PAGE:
Cheers to Dan for sorting the beastie out.
Schwalbe Fat Albert
650b -2.35 TL Easy Front (Trail Star) & Back ( Pace Star)
Well these have been on the bike for a fair few months now and have been put through the mill in more ways than one. But how have they coped? Those of you old enough to remember may see a passing resemblance to a old 90’s tyre from WTB. But times have changed. It’s not only times that changed but the tread design of Fat Albert has too. Not just a bit either.
They come in front and back treads and they are notably different. The front is very much a directional pattern that’s aimed at aggressive cornering in softer conditions. . The rear is much more about grip and getting the power down. Or so you would think. As it happens they are designed to work from reasonably hard to fairly soft conditions. Think of them as a Jack of all trades. Now I have put these through pretty much every condition I can. From Rocky North wales trail centre to wet Winter Mud feasts, from dry dusty Bike Park to exposed moorland and wooded hillsides. So they’ve been thoroughly worked.
The strange thing is they haven’t really excelled at anything particular but also by the same token they haven’t actually let me down. It’s the most confusing set of tyres I have ridden. They do offer a good amount of grip especially in softer conditions where they can get a good bit of bite into the ground.
They still grip well but if you push on a bit they do give way and slip a bit. Not a lot, but enough to raise your heart rate just a bit. They have dealt with everything I have thrown at them. They aren’t a fast tyre on firm ground as the treads are quite aggressive so therefore a degree of drag and noise come with them. But they still roll well enough. they suit Trail centres and Bike parks in Winter/Spring/ Autumn seem better than Summer.
Roots & mud
Roots tend to throw them a bit and if they are wet roots it’s a bit of a gamble. This is partly due to the wide spacing I imagine. In the mud they work well unless it’s so slippery that nothing short of a full mud tyre is going to do the job. A couple of recent rides have shown they are capable of gripping well when you might think they won’t. They clear well to. Wide spacing and aggressive tall treads help here. Climbing can be a bit of a tricky one as they can dig in a bit too much.
I was pleasantly surprised how well thes coped with rocky conditions. From big boulders to smaller stones. Unless it was soaked they didn’t let go once and once I got use to the idea that they weren’t going to let go I could push on a bit.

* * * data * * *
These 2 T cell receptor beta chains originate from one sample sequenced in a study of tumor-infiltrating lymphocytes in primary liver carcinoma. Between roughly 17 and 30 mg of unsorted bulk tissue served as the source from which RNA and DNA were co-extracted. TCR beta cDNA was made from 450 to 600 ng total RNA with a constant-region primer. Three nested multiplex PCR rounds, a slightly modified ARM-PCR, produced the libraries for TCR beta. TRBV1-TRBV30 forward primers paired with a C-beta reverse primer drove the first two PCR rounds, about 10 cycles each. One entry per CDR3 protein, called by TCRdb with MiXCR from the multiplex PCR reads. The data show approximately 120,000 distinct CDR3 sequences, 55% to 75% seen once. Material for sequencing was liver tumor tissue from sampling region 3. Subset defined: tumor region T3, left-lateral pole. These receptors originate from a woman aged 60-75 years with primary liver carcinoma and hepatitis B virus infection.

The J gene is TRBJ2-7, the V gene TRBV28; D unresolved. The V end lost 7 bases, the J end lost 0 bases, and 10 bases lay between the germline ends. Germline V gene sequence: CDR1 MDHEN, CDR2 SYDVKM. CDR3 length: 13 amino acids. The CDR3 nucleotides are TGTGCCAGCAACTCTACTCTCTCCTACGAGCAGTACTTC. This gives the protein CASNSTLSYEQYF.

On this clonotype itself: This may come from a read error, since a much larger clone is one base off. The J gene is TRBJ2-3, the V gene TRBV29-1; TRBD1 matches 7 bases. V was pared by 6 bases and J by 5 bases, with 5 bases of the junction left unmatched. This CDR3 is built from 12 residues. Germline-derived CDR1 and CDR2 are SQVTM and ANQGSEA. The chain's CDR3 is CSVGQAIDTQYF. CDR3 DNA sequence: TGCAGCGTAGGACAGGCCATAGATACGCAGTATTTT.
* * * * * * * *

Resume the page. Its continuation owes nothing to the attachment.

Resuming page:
Puncture resistance and fitting.
Fitting needed the ol “Fit a tube first” trick to get the tyre to sit before sneaking one side off and converting to tubeless. This worked well and they went up ok on a standard track pump. A Booster pump might of cut out a bit of faff. They are TL Easy ( Tubeless Easy) which means they do fit with minimum fuss but I found I needed to do the aforementioned trick. Once up no problem. They come with Schwalbe’s Sankeskin casing which helps reduce punctures. Puncture wise though they did seem to puncture on the most unlikely places. They are a bit thin in the wall to what I would like as the punctures were caused oddly enough by rocks. Not sharp ones either. A tougher wall may of reduced the chances of this.
They are a good all round tyre which seem to work reasonably well in most conditions. I would lean more to the darker wetter months to use these more than drier months. They are a bit of a strange tyre and may not be to everyone’s liking. They haven’t shown much sign of wear either. Which given how much stuff is costing is a good thing. A Jack of all trades.
Lizard skins- Danny MacAskill signature grip
137mm length (inc collar) 29/30mm diameter
These are Danny MacAskill’s signature grip so you can imagine they have been thought out. They are a single collar loc on affair which have a knurled main pattern and a slightly wider part near the collar for improved ergonomics and to reduce some of the impact. They are a super tacky compound which by some strange alchemy they don’t wear too quick.
They are a bit on the hard side if you don’t wear gloves even with the tacky compound. They are good grip wise and I haven’t lost my grip once since using them no matter what the weather. They are a nice width and diameter and being a single loc on there’s no bulky section at the end of the bars. They are aren’t too bad comfort wise even if a bit firm.
They wouldn’t be out of place on any bike really and i have considered fitting them to my normal trail bike too. I would prefer a slightly softer compound but that could be just me. They come in a variety of colours so you should be able to find some to suit your choice. I went for the red which has now faded somewhat after many days in the elements.